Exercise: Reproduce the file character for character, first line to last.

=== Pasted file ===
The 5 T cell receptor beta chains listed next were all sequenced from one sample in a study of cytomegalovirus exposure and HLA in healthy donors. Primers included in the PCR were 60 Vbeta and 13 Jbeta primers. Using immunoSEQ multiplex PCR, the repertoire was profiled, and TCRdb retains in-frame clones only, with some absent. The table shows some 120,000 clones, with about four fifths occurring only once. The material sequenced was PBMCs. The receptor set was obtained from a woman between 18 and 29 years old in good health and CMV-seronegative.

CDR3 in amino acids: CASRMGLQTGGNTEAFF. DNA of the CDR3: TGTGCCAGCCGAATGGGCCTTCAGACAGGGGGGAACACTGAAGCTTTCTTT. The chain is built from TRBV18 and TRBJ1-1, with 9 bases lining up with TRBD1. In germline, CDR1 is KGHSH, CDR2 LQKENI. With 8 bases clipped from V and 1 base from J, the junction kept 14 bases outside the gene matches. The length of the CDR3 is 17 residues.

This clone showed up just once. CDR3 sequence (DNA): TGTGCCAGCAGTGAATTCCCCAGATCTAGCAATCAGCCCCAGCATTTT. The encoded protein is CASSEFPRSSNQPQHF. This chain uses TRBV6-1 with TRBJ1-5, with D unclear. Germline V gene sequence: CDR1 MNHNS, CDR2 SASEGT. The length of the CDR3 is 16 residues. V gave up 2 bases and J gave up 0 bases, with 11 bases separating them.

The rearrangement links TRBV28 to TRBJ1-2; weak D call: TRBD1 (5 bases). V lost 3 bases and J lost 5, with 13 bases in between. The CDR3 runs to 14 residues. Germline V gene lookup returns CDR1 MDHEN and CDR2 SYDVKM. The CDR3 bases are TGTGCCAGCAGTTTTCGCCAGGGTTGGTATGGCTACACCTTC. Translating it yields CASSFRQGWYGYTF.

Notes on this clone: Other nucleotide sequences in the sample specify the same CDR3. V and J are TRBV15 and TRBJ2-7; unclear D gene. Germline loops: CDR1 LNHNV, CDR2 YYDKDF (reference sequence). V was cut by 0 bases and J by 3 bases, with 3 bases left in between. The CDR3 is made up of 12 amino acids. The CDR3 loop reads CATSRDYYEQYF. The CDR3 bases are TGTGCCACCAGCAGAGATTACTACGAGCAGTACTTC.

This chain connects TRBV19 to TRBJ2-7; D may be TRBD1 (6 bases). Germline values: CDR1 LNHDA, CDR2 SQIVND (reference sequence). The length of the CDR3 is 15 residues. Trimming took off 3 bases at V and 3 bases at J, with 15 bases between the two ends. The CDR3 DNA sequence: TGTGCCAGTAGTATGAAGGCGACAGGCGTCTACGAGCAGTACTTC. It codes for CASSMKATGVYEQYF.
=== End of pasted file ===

The 5 T cell receptor beta chains listed next were all sequenced from one sample in a study of cytomegalovirus exposure and HLA in healthy donors. Primers included in the PCR were 60 Vbeta and 13 Jbeta primers. Using immunoSEQ multiplex PCR, the repertoire was profiled, and TCRdb retains in-frame clones only, with some absent. The table shows some 120,000 clones, with about four fifths occurring only once. The material sequenced was PBMCs. The receptor set was obtained from a woman between 18 and 29 years old in good health and CMV-seronegative.

CDR3 in amino acids: CASRMGLQTGGNTEAFF. DNA of the CDR3: TGTGCCAGCCGAATGGGCCTTCAGACAGGGGGGAACACTGAAGCTTTCTTT. The chain is built from TRBV18 and TRBJ1-1, with 9 bases lining up with TRBD1. In germline, CDR1 is KGHSH, CDR2 LQKENI. With 8 bases clipped from V and 1 base from J, the junction kept 14 bases outside the gene matches. The length of the CDR3 is 17 residues.

This clone showed up just once. CDR3 sequence (DNA): TGTGCCAGCAGTGAATTCCCCAGATCTAGCAATCAGCCCCAGCATTTT. The encoded protein is CASSEFPRSSNQPQHF. This chain uses TRBV6-1 with TRBJ1-5, with D unclear. Germline V gene sequence: CDR1 MNHNS, CDR2 SASEGT. The length of the CDR3 is 16 residues. V gave up 2 bases and J gave up 0 bases, with 11 bases separating them.

The rearrangement links TRBV28 to TRBJ1-2; weak D call: TRBD1 (5 bases). V lost 3 bases and J lost 5, with 13 bases in between. The CDR3 runs to 14 residues. Germline V gene lookup returns CDR1 MDHEN and CDR2 SYDVKM. The CDR3 bases are TGTGCCAGCAGTTTTCGCCAGGGTTGGTATGGCTACACCTTC. Translating it yields CASSFRQGWYGYTF.

Notes on this clone: Other nucleotide sequences in the sample specify the same CDR3. V and J are TRBV15 and TRBJ2-7; unclear D gene. Germline loops: CDR1 LNHNV, CDR2 YYDKDF (reference sequence). V was cut by 0 bases and J by 3 bases, with 3 bases left in between. The CDR3 is made up of 12 amino acids. The CDR3 loop reads CATSRDYYEQYF. The CDR3 bases are TGTGCCACCAGCAGAGATTACTACGAGCAGTACTTC.

This chain connects TRBV19 to TRBJ2-7; D may be TRBD1 (6 bases). Germline values: CDR1 LNHDA, CDR2 SQIVND (reference sequence). The length of the CDR3 is 15 residues. Trimming took off 3 bases at V and 3 bases at J, with 15 bases between the two ends. The CDR3 DNA sequence: TGTGCCAGTAGTATGAAGGCGACAGGCGTCTACGAGCAGTACTTC. It codes for CASSMKATGVYEQYF.